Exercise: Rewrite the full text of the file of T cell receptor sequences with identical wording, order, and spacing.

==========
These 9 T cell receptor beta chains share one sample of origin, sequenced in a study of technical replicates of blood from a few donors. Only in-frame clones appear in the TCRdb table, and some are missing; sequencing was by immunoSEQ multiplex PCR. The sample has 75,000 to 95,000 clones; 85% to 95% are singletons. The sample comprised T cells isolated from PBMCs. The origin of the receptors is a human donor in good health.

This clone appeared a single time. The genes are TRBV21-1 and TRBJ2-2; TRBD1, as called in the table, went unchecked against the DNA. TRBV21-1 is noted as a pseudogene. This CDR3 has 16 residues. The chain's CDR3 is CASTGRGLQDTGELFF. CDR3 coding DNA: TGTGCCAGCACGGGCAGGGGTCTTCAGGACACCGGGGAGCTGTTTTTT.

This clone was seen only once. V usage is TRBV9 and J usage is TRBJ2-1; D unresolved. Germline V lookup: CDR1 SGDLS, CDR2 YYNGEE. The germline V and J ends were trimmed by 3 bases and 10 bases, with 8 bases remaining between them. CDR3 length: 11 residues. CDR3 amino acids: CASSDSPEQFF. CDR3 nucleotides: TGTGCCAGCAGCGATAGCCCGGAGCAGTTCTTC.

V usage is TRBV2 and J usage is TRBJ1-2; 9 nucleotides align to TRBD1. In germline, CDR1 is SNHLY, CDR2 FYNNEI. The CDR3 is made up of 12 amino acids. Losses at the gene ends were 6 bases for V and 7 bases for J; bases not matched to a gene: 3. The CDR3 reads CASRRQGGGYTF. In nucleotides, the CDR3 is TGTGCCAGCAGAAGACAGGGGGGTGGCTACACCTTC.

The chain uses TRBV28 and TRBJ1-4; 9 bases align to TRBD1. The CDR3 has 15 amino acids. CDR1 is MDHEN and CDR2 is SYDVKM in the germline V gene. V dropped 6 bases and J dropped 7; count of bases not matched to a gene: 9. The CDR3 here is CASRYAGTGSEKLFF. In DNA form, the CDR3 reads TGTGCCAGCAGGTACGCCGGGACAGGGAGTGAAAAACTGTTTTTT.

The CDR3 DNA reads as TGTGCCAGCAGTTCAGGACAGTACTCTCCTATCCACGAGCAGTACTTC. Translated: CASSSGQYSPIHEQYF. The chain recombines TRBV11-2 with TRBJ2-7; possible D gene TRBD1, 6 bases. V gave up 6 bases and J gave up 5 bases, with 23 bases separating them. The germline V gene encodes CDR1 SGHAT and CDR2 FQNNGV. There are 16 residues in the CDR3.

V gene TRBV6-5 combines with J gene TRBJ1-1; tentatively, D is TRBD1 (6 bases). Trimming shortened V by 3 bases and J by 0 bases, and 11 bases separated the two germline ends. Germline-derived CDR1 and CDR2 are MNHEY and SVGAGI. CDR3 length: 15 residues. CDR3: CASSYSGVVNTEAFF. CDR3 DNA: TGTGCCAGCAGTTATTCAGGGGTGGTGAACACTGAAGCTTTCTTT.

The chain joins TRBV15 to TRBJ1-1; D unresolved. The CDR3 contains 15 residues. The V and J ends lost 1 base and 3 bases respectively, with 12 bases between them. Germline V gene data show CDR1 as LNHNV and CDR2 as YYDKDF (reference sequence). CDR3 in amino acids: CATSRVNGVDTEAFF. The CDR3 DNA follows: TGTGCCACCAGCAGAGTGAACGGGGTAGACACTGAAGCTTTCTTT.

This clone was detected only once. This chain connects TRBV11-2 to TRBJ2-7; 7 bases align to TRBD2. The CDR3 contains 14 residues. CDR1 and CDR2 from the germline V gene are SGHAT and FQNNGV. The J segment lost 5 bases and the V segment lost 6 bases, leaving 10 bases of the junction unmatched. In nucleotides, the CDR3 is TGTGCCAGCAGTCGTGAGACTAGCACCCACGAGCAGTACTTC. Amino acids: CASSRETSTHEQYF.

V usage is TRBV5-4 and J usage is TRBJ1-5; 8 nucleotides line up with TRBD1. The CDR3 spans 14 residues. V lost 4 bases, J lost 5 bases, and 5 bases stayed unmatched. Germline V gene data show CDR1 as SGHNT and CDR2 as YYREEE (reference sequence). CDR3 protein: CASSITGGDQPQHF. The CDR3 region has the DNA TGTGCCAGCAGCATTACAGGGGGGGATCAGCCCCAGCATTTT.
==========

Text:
These 9 T cell receptor beta chains share one sample of origin, sequenced in a study of technical replicates of blood from a few donors. Only in-frame clones appear in the TCRdb table, and some are missing; sequencing was by immunoSEQ multiplex PCR. The sample has 75,000 to 95,000 clones; 85% to 95% are singletons. The sample comprised T cells isolated from PBMCs. The origin of the receptors is a human donor in good health.

This clone appeared a single time. The genes are TRBV21-1 and TRBJ2-2; TRBD1, as called in the table, went unchecked against the DNA. TRBV21-1 is noted as a pseudogene. This CDR3 has 16 residues. The chain's CDR3 is CASTGRGLQDTGELFF. CDR3 coding DNA: TGTGCCAGCACGGGCAGGGGTCTTCAGGACACCGGGGAGCTGTTTTTT.

This clone was seen only once. V usage is TRBV9 and J usage is TRBJ2-1; D unresolved. Germline V lookup: CDR1 SGDLS, CDR2 YYNGEE. The germline V and J ends were trimmed by 3 bases and 10 bases, with 8 bases remaining between them. CDR3 length: 11 residues. CDR3 amino acids: CASSDSPEQFF. CDR3 nucleotides: TGTGCCAGCAGCGATAGCCCGGAGCAGTTCTTC.

V usage is TRBV2 and J usage is TRBJ1-2; 9 nucleotides align to TRBD1. In germline, CDR1 is SNHLY, CDR2 FYNNEI. The CDR3 is made up of 12 amino acids. Losses at the gene ends were 6 bases for V and 7 bases for J; bases not matched to a gene: 3. The CDR3 reads CASRRQGGGYTF. In nucleotides, the CDR3 is TGTGCCAGCAGAAGACAGGGGGGTGGCTACACCTTC.

The chain uses TRBV28 and TRBJ1-4; 9 bases align to TRBD1. The CDR3 has 15 amino acids. CDR1 is MDHEN and CDR2 is SYDVKM in the germline V gene. V dropped 6 bases and J dropped 7; count of bases not matched to a gene: 9. The CDR3 here is CASRYAGTGSEKLFF. In DNA form, the CDR3 reads TGTGCCAGCAGGTACGCCGGGACAGGGAGTGAAAAACTGTTTTTT.

The CDR3 DNA reads as TGTGCCAGCAGTTCAGGACAGTACTCTCCTATCCACGAGCAGTACTTC. Translated: CASSSGQYSPIHEQYF. The chain recombines TRBV11-2 with TRBJ2-7; possible D gene TRBD1, 6 bases. V gave up 6 bases and J gave up 5 bases, with 23 bases separating them. The germline V gene encodes CDR1 SGHAT and CDR2 FQNNGV. There are 16 residues in the CDR3.

V gene TRBV6-5 combines with J gene TRBJ1-1; tentatively, D is TRBD1 (6 bases). Trimming shortened V by 3 bases and J by 0 bases, and 11 bases separated the two germline ends. Germline-derived CDR1 and CDR2 are MNHEY and SVGAGI. CDR3 length: 15 residues. CDR3: CASSYSGVVNTEAFF. CDR3 DNA: TGTGCCAGCAGTTATTCAGGGGTGGTGAACACTGAAGCTTTCTTT.

The chain joins TRBV15 to TRBJ1-1; D unresolved. The CDR3 contains 15 residues. The V and J ends lost 1 base and 3 bases respectively, with 12 bases between them. Germline V gene data show CDR1 as LNHNV and CDR2 as YYDKDF (reference sequence). CDR3 in amino acids: CATSRVNGVDTEAFF. The CDR3 DNA follows: TGTGCCACCAGCAGAGTGAACGGGGTAGACACTGAAGCTTTCTTT.

This clone was detected only once. This chain connects TRBV11-2 to TRBJ2-7; 7 bases align to TRBD2. The CDR3 contains 14 residues. CDR1 and CDR2 from the germline V gene are SGHAT and FQNNGV. The J segment lost 5 bases and the V segment lost 6 bases, leaving 10 bases of the junction unmatched. In nucleotides, the CDR3 is TGTGCCAGCAGTCGTGAGACTAGCACCCACGAGCAGTACTTC. Amino acids: CASSRETSTHEQYF.

V usage is TRBV5-4 and J usage is TRBJ1-5; 8 nucleotides line up with TRBD1. The CDR3 spans 14 residues. V lost 4 bases, J lost 5 bases, and 5 bases stayed unmatched. Germline V gene data show CDR1 as SGHNT and CDR2 as YYREEE (reference sequence). CDR3 protein: CASSITGGDQPQHF. The CDR3 region has the DNA TGTGCCAGCAGCATTACAGGGGGGGATCAGCCCCAGCATTTT.